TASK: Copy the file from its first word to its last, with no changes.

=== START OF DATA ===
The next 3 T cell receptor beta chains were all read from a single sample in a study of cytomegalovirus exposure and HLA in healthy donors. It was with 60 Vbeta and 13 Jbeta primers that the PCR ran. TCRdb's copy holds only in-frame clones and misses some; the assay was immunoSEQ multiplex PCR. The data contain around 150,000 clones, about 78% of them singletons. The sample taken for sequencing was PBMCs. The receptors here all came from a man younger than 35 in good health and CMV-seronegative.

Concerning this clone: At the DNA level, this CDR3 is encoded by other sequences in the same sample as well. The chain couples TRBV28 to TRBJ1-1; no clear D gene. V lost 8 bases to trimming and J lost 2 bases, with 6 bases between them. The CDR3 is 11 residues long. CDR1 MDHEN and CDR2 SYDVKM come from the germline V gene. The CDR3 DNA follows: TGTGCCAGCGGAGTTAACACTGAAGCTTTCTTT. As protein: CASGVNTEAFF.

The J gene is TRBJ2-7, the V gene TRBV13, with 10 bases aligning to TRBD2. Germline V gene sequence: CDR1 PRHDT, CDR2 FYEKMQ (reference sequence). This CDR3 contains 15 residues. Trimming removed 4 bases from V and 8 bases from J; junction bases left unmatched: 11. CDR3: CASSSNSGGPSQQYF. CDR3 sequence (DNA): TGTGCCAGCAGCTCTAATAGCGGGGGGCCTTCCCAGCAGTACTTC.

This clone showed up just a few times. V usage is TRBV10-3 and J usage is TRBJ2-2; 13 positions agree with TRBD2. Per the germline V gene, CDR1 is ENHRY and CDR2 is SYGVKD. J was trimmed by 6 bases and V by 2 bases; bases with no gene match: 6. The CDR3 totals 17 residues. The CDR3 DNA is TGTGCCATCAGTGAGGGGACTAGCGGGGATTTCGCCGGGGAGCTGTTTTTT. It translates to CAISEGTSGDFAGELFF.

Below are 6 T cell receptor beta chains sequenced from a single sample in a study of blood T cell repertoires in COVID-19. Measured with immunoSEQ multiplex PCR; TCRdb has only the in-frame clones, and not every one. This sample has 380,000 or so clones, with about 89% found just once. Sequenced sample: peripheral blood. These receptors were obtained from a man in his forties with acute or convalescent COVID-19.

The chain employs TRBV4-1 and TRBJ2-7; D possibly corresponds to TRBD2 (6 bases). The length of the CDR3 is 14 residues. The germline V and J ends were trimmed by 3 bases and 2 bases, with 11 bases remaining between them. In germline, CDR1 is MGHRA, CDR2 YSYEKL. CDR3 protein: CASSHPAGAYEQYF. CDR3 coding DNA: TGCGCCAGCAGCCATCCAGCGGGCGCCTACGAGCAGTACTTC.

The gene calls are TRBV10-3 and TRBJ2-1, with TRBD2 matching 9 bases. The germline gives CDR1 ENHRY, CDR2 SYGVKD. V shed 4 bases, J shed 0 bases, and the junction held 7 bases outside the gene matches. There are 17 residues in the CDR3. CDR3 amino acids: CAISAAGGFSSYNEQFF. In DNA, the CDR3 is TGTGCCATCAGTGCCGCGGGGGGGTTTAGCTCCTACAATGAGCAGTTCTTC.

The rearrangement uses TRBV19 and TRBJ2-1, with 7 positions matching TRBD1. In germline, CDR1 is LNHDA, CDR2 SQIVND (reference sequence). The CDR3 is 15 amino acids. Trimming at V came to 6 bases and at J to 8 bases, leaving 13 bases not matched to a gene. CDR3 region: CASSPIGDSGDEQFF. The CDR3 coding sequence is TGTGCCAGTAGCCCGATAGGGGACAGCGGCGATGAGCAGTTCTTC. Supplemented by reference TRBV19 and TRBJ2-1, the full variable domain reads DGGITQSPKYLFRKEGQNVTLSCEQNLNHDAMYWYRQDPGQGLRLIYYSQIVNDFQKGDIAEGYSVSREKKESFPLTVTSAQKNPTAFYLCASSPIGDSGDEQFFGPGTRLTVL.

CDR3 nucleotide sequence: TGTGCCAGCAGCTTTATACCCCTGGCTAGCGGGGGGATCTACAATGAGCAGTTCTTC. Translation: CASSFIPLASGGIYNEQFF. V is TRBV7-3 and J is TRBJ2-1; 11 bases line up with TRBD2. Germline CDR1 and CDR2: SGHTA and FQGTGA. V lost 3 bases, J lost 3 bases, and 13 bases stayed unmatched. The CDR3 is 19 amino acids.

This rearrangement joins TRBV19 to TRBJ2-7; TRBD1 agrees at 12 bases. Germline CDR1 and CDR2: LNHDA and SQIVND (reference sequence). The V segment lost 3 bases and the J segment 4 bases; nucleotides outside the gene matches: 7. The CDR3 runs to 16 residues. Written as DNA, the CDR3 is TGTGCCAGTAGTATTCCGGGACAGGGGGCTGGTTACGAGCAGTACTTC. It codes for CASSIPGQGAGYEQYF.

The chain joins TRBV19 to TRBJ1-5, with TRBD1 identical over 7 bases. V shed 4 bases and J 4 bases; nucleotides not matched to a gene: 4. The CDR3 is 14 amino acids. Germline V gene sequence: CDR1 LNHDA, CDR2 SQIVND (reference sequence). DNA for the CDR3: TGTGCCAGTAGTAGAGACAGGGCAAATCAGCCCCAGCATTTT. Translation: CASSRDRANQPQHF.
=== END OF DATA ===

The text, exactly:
The next 3 T cell receptor beta chains were all read from a single sample in a study of cytomegalovirus exposure and HLA in healthy donors. It was with 60 Vbeta and 13 Jbeta primers that the PCR ran. TCRdb's copy holds only in-frame clones and misses some; the assay was immunoSEQ multiplex PCR. The data contain around 150,000 clones, about 78% of them singletons. The sample taken for sequencing was PBMCs. The receptors here all came from a man younger than 35 in good health and CMV-seronegative.

Concerning this clone: At the DNA level, this CDR3 is encoded by other sequences in the same sample as well. The chain couples TRBV28 to TRBJ1-1; no clear D gene. V lost 8 bases to trimming and J lost 2 bases, with 6 bases between them. The CDR3 is 11 residues long. CDR1 MDHEN and CDR2 SYDVKM come from the germline V gene. The CDR3 DNA follows: TGTGCCAGCGGAGTTAACACTGAAGCTTTCTTT. As protein: CASGVNTEAFF.

The J gene is TRBJ2-7, the V gene TRBV13, with 10 bases aligning to TRBD2. Germline V gene sequence: CDR1 PRHDT, CDR2 FYEKMQ (reference sequence). This CDR3 contains 15 residues. Trimming removed 4 bases from V and 8 bases from J; junction bases left unmatched: 11. CDR3: CASSSNSGGPSQQYF. CDR3 sequence (DNA): TGTGCCAGCAGCTCTAATAGCGGGGGGCCTTCCCAGCAGTACTTC.

This clone showed up just a few times. V usage is TRBV10-3 and J usage is TRBJ2-2; 13 positions agree with TRBD2. Per the germline V gene, CDR1 is ENHRY and CDR2 is SYGVKD. J was trimmed by 6 bases and V by 2 bases; bases with no gene match: 6. The CDR3 totals 17 residues. The CDR3 DNA is TGTGCCATCAGTGAGGGGACTAGCGGGGATTTCGCCGGGGAGCTGTTTTTT. It translates to CAISEGTSGDFAGELFF.

Below are 6 T cell receptor beta chains sequenced from a single sample in a study of blood T cell repertoires in COVID-19. Measured with immunoSEQ multiplex PCR; TCRdb has only the in-frame clones, and not every one. This sample has 380,000 or so clones, with about 89% found just once. Sequenced sample: peripheral blood. These receptors were obtained from a man in his forties with acute or convalescent COVID-19.

The chain employs TRBV4-1 and TRBJ2-7; D possibly corresponds to TRBD2 (6 bases). The length of the CDR3 is 14 residues. The germline V and J ends were trimmed by 3 bases and 2 bases, with 11 bases remaining between them. In germline, CDR1 is MGHRA, CDR2 YSYEKL. CDR3 protein: CASSHPAGAYEQYF. CDR3 coding DNA: TGCGCCAGCAGCCATCCAGCGGGCGCCTACGAGCAGTACTTC.

The gene calls are TRBV10-3 and TRBJ2-1, with TRBD2 matching 9 bases. The germline gives CDR1 ENHRY, CDR2 SYGVKD. V shed 4 bases, J shed 0 bases, and the junction held 7 bases outside the gene matches. There are 17 residues in the CDR3. CDR3 amino acids: CAISAAGGFSSYNEQFF. In DNA, the CDR3 is TGTGCCATCAGTGCCGCGGGGGGGTTTAGCTCCTACAATGAGCAGTTCTTC.

The rearrangement uses TRBV19 and TRBJ2-1, with 7 positions matching TRBD1. In germline, CDR1 is LNHDA, CDR2 SQIVND (reference sequence). The CDR3 is 15 amino acids. Trimming at V came to 6 bases and at J to 8 bases, leaving 13 bases not matched to a gene. CDR3 region: CASSPIGDSGDEQFF. The CDR3 coding sequence is TGTGCCAGTAGCCCGATAGGGGACAGCGGCGATGAGCAGTTCTTC. Supplemented by reference TRBV19 and TRBJ2-1, the full variable domain reads DGGITQSPKYLFRKEGQNVTLSCEQNLNHDAMYWYRQDPGQGLRLIYYSQIVNDFQKGDIAEGYSVSREKKESFPLTVTSAQKNPTAFYLCASSPIGDSGDEQFFGPGTRLTVL.

CDR3 nucleotide sequence: TGTGCCAGCAGCTTTATACCCCTGGCTAGCGGGGGGATCTACAATGAGCAGTTCTTC. Translation: CASSFIPLASGGIYNEQFF. V is TRBV7-3 and J is TRBJ2-1; 11 bases line up with TRBD2. Germline CDR1 and CDR2: SGHTA and FQGTGA. V lost 3 bases, J lost 3 bases, and 13 bases stayed unmatched. The CDR3 is 19 amino acids.

This rearrangement joins TRBV19 to TRBJ2-7; TRBD1 agrees at 12 bases. Germline CDR1 and CDR2: LNHDA and SQIVND (reference sequence). The V segment lost 3 bases and the J segment 4 bases; nucleotides outside the gene matches: 7. The CDR3 runs to 16 residues. Written as DNA, the CDR3 is TGTGCCAGTAGTATTCCGGGACAGGGGGCTGGTTACGAGCAGTACTTC. It codes for CASSIPGQGAGYEQYF.

The chain joins TRBV19 to TRBJ1-5, with TRBD1 identical over 7 bases. V shed 4 bases and J 4 bases; nucleotides not matched to a gene: 4. The CDR3 is 14 amino acids. Germline V gene sequence: CDR1 LNHDA, CDR2 SQIVND (reference sequence). DNA for the CDR3: TGTGCCAGTAGTAGAGACAGGGCAAATCAGCCCCAGCATTTT. Translation: CASSRDRANQPQHF.